Clown School Local performers live double lives as expert entertainers for little ones.




* Disco king *
Nearing 80, the legendary Kinderman’s still bringing song and dance to local little ones.

When John “Kinderman” Taylor arrives for a gig, he brings along his original infectious rhyming songs about colors and the alphabet, immersive stories that impart important life lessons and, perhaps most significantly, a warm, loving vibe. His young kids’ audiences dance, chant and engage in call-and-response sing-alongs, all part of an interactive program he calls “Kindercise” that’s designed to educate while it entertains.

Taylor starts each performance with a ditty that creates an instant rapport, singing, “I’m very glad you came today.” He means it.

A three-time regional Emmy Award winner for “It’s Kindertime” (broadcast locally on WMAR-TV/Channel 2), Taylor knew from an early age that he wanted to be aperformer. But it wasn’t until he saw Fred Rogers on public television’s “Mister Rogers’ Neighborhood” show that he sprang into action: “I said, ‘I want to do that.’” And so he did: He’s been performing at schools, libraries and conferences for nearly four decades. Plus, as a master teaching artist at the Wolf Trap Institute for Early Learning in Northern Virginia, he leads a family involvement workshop entitled “Rhythm, Chants and Space Games: Movement for Memory.”

Born and raised in Baltimore, Taylor graduated from Morgan University with a bachelor’s in arts education and earned an MFA in the same discipline from MICA. In addition to his Kinderman career, he has worked as an educator and, for a while back in the 1970s, engaged in a different kind of teaching: dance. As the Disco King, he instructed women in the intricacies of disco dancing during its heyday, including Oprah Winfrey, who, back then, co-hosted a show on Baltimore’s WJZ-TV (Channel 13).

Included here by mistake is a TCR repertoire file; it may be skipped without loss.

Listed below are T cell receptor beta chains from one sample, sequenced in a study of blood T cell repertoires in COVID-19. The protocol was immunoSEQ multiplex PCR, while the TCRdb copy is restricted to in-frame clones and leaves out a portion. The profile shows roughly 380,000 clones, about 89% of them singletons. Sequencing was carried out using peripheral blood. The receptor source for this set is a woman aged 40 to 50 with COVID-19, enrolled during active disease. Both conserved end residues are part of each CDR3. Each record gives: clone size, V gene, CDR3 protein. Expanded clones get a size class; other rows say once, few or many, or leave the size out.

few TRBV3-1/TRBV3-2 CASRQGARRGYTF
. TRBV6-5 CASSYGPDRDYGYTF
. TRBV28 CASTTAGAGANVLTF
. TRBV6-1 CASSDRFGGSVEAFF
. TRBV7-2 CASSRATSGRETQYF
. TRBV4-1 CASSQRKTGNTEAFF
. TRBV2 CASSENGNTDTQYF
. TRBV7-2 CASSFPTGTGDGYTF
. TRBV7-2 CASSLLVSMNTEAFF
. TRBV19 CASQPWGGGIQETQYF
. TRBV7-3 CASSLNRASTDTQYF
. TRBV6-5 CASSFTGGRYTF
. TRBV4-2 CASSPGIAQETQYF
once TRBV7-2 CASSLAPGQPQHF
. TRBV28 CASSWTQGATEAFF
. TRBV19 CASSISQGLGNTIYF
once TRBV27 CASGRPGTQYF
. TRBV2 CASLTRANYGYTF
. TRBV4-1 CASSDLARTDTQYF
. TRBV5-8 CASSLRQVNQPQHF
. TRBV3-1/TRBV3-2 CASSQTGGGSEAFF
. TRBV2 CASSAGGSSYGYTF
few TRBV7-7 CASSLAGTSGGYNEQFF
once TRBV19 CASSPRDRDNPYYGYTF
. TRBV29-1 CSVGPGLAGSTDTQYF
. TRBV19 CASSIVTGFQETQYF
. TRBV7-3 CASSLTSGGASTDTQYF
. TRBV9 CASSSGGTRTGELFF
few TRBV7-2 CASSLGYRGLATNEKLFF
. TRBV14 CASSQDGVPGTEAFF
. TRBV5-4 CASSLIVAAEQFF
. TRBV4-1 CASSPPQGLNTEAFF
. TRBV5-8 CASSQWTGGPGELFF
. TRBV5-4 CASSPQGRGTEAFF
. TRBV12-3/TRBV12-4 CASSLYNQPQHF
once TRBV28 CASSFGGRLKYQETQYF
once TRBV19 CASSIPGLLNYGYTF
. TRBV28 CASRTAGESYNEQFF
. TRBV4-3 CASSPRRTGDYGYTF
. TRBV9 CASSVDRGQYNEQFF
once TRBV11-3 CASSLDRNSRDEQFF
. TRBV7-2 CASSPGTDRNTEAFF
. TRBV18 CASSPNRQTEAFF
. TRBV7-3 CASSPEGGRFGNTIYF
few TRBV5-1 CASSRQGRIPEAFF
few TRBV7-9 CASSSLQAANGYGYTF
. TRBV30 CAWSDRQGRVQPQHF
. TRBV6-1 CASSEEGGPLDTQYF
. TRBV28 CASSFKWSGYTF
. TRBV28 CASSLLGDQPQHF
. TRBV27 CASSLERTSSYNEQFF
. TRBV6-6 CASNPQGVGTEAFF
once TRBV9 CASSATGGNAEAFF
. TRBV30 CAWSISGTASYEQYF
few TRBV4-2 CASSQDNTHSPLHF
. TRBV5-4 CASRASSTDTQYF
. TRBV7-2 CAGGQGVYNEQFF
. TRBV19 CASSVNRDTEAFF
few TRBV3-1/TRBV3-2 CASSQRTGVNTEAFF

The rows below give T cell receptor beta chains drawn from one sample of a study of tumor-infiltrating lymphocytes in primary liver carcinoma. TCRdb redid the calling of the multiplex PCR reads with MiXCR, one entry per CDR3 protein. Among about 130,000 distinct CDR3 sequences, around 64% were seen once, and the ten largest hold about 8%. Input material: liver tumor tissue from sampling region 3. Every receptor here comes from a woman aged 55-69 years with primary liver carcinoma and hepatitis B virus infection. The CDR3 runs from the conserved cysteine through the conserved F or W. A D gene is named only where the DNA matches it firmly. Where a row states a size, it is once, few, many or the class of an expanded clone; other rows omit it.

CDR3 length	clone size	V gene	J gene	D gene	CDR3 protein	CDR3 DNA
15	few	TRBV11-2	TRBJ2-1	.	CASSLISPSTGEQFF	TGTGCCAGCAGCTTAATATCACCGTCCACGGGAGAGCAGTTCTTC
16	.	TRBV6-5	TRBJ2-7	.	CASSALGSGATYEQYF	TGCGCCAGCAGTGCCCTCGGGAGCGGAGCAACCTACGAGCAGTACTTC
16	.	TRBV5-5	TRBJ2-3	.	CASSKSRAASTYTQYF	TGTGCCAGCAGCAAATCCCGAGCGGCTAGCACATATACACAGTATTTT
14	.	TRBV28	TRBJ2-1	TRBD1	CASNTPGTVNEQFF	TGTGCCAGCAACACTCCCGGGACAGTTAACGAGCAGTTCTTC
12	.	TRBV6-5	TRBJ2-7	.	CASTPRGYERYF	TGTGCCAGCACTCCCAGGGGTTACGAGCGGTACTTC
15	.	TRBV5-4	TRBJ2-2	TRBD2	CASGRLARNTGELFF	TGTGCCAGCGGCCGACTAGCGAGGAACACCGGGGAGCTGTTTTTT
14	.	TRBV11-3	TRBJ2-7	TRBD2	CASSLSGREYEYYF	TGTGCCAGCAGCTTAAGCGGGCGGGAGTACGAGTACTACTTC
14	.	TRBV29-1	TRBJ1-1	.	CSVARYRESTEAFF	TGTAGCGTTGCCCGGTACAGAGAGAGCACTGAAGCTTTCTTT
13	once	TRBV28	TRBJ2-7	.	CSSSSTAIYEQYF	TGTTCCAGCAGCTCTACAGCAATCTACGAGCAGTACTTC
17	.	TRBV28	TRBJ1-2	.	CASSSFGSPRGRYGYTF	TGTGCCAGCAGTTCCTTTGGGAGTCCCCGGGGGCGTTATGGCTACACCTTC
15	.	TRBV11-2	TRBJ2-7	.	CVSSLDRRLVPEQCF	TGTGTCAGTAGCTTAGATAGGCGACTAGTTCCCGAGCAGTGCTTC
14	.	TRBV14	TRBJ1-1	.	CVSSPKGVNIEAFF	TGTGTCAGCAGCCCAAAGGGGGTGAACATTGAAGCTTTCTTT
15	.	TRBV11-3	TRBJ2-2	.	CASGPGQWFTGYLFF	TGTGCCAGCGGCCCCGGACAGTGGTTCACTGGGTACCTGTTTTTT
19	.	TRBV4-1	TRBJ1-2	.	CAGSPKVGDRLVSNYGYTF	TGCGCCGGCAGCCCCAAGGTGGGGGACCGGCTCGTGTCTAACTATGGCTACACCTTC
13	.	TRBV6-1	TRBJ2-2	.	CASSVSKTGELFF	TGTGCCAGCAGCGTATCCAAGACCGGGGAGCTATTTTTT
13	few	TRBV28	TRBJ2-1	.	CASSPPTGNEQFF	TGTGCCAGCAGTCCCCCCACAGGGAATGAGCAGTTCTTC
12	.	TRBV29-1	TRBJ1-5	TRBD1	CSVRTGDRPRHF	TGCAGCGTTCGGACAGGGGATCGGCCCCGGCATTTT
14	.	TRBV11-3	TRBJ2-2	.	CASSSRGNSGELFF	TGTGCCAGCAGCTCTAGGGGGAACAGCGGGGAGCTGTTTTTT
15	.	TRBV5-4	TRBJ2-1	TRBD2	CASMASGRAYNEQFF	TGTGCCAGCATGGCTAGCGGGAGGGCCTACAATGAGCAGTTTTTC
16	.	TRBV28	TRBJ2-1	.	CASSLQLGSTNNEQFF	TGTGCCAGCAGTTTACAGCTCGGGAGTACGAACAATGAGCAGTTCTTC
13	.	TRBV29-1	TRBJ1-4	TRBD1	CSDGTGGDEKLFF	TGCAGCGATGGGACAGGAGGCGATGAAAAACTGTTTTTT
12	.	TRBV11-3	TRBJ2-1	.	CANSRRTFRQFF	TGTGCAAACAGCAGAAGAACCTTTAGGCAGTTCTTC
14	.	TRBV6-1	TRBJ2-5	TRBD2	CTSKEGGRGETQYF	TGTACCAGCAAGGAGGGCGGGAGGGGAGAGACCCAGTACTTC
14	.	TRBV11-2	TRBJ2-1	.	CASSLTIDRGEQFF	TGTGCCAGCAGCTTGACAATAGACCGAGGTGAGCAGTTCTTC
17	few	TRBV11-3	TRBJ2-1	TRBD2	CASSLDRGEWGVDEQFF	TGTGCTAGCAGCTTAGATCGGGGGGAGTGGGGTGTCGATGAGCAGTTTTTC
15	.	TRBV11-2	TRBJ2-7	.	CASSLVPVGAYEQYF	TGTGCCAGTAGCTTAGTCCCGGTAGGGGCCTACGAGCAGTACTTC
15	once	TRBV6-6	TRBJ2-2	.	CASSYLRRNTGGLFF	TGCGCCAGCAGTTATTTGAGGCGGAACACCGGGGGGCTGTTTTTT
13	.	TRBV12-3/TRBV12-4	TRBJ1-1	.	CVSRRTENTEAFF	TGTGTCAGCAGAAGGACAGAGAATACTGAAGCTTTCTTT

Some recent health problems have caused the soon-to-turn-80 Kinderman to cut back his schedule from nearly a performance each day to an average of three a week, but he remains as enthusiastic as ever, dismissing the possibility of retirement and determined that his show must go on: “I’ll probably fall out on stage,” he says, throwing his head back and laughing.
-Kay Wicker


* Lawyers who boogie *
Meet the married couple behind Here Comes Trouble.

Husband-and-wife duo Jon Babu and Kelly Donohue are a pair of lawyers who spend their nights and weekends writing goofball songs to make children laugh. Their aptly named act? Here Comes Trouble.

Donohue describes her career as a zigzag. A conservatory-trained musician, she was making ends meet by working odd jobs and various performance gigs like weddings. “I have so much respect for those that make a full-time career of being a full-time musician,” says Donohue. “But the prospect of not having health insurance and living paycheck to paycheck terrified me.”

So she pursued a law degree in North Carolina and ended up trading in renditions of Kool and the Gang’s “Celebration” for torts and textbooks. But her love of music persisted. “I really love Stravinsky, Mingus, Ella Fitzgerald and Ani DiFranco…” she says. “I think I just love artists that push the envelope but are still accessible.”

Now, Babu and Donohue have turned their musical side project into a family affair. They cart their kids to their performances and have them sing background vocals on tracks. “It is super important to me that they see us doing things we love and ‘going all in’ on life so that someday they will have confidence to do the same,” says Donohue.

“I try to be a strong role model for girls,” she continues. “I have noticed that there are very few women musicians who sing about ridiculous or absurd or even slightly inappropriate things, while there are plenty of funny male artists who do that. I think it is important to show girls that being funny and even a bit outrageous is more than OK.”